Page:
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had often heard him speak so affectionately of his sister as to prove
him capable of some amiable feeling; that had his actions been
what Wickham represented them, so gross a violation of
everything right could hardly have been concealed from the world;
and that friendship between a person capable of it, and such an
amiable man as Mr. Bingley, was incomprehensible.

She grew absolutely ashamed of herself. Of neither Darcy nor
Wickham could she think without feeling that she had been blind,
partial, prejudiced, absurd.

“How despicably have I acted!” she cried; “I, who have prided
myself on my discernment! I, who have valued myself on my
abilities! who have often disdained the generous candor of my
sister, and gratified my vanity in useless or [blameable] distrust.
How humiliating is this discovery! yet, how just a humiliation!
Had I been in love, I could not have been more wretchedly blind.
But vanity, not love, has been my folly. Pleased with the preference
of one, and offended by the neglect of the other, on the very
beginning of our acquaintance, I have courted prepossession and
ignorance, and driven reason away, where either were concerned.
Till this moment I never knew myself.” From herself to Jane-from
Jane to Bingley, her thoughts were in a line which soon brought to
her recollection that Mr. Darcy’s explanation there had appeared
very insufficient, and she read it again. Widely different was the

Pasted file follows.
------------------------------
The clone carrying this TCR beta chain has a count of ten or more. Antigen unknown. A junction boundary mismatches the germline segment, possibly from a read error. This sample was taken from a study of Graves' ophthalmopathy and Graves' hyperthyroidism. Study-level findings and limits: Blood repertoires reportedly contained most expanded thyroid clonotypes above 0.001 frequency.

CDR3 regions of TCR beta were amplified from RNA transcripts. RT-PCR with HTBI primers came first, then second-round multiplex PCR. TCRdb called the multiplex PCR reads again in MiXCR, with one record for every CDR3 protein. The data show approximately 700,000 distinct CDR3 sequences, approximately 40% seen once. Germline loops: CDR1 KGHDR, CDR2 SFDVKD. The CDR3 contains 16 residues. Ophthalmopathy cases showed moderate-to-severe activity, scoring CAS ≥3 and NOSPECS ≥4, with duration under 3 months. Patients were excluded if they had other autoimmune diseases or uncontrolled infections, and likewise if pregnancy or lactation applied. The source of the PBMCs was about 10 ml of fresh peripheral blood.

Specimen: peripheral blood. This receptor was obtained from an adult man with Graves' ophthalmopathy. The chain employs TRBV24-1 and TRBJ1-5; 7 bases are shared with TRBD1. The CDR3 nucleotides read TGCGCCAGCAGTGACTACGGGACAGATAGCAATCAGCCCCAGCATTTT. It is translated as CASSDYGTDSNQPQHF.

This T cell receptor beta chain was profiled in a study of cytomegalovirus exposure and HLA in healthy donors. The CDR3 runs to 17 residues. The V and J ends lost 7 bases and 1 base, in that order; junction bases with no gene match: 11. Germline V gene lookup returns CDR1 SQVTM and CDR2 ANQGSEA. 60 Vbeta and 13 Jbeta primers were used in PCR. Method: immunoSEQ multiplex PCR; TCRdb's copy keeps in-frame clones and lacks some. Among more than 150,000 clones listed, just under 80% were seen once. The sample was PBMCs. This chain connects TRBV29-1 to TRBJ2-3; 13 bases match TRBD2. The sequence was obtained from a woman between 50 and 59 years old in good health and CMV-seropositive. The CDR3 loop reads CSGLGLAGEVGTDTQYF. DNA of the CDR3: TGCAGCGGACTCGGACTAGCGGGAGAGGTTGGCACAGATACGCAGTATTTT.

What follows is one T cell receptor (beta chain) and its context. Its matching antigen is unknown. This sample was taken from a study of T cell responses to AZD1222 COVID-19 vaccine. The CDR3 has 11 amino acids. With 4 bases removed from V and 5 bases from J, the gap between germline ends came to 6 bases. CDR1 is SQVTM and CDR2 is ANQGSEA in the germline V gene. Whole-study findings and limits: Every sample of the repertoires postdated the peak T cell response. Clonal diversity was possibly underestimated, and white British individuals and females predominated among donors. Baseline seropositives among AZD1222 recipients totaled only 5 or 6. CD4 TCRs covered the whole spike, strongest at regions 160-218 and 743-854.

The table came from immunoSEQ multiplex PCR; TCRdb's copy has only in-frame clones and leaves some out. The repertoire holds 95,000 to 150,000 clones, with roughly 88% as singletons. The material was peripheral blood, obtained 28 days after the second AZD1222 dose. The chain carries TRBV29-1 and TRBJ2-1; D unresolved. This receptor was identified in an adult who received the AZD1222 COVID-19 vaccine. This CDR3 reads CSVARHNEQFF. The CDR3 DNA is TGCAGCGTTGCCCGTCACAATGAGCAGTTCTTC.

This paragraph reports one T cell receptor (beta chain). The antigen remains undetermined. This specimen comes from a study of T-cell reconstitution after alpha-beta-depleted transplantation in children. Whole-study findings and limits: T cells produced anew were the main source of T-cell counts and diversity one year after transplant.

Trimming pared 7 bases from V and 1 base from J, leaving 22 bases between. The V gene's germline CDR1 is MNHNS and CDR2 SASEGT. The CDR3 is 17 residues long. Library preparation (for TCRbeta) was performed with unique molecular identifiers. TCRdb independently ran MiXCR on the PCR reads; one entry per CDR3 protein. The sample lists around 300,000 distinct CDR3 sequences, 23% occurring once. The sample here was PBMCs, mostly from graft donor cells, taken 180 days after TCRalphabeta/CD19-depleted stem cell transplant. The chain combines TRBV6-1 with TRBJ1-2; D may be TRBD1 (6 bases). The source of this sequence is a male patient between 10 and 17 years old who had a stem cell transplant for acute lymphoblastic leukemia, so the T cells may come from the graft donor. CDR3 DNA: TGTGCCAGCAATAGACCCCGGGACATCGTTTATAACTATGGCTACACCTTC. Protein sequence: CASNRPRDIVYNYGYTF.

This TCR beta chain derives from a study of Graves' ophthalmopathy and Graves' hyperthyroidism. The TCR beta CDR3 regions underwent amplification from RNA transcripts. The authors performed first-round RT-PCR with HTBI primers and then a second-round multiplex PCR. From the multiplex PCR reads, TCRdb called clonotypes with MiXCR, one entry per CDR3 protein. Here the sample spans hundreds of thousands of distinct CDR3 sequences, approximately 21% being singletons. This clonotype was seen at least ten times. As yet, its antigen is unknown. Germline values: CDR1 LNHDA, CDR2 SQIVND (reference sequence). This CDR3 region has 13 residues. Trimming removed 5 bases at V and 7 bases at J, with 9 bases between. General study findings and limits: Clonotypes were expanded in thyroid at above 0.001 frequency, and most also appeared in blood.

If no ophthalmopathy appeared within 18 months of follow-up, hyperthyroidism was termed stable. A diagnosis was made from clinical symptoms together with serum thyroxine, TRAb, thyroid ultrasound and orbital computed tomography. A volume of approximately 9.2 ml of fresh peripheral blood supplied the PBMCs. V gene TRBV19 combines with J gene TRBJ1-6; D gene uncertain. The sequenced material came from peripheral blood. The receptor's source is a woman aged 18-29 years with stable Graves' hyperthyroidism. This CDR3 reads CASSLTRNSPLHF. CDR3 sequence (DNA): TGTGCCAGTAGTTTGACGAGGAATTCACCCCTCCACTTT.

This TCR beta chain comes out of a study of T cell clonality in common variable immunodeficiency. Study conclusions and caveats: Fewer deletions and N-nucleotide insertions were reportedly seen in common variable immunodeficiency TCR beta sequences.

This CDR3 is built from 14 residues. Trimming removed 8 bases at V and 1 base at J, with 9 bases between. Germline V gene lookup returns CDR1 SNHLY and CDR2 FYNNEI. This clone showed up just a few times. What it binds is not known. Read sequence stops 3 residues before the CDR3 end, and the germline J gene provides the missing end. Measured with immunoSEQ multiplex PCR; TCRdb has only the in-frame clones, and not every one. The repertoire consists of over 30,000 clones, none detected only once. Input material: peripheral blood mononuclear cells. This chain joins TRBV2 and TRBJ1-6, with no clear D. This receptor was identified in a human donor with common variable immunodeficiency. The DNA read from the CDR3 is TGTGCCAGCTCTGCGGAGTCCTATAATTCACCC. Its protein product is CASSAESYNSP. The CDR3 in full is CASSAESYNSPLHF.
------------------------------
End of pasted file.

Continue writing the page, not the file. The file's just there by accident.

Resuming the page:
effect of a second perusal. How could she deny that credit to his
assertions, in one instance, which she had been obliged to give in
the other. He declared himself to have been totally unsuspicious of
her sister’s attachment; and she could not help remembering what
Charlotte’s opinion had always been. Neither could she deny the
justice of his description of Jane. She felt that Jane’s feelings,
though fervent, were little displayed, and that there was a constant
complacency in her air and manner not often united with great

When she came to that part of the letter in which her family were
mentioned in terms of such mortifying, yet merited reproach, her
sense of shame was severe.

The justice of the charge struck her too forcibly for denial, and the
to which he particularly alluded as having passed at the
Netherfield ball, and as confirming all his first disapprobation,
could not have made a stronger impression on his mind than on

The compliment to herself and her sister was not unfelt. It soothed,
but it could not console her for the contempt which had thus been
self-attracted by the rest of her family; and as she considered that
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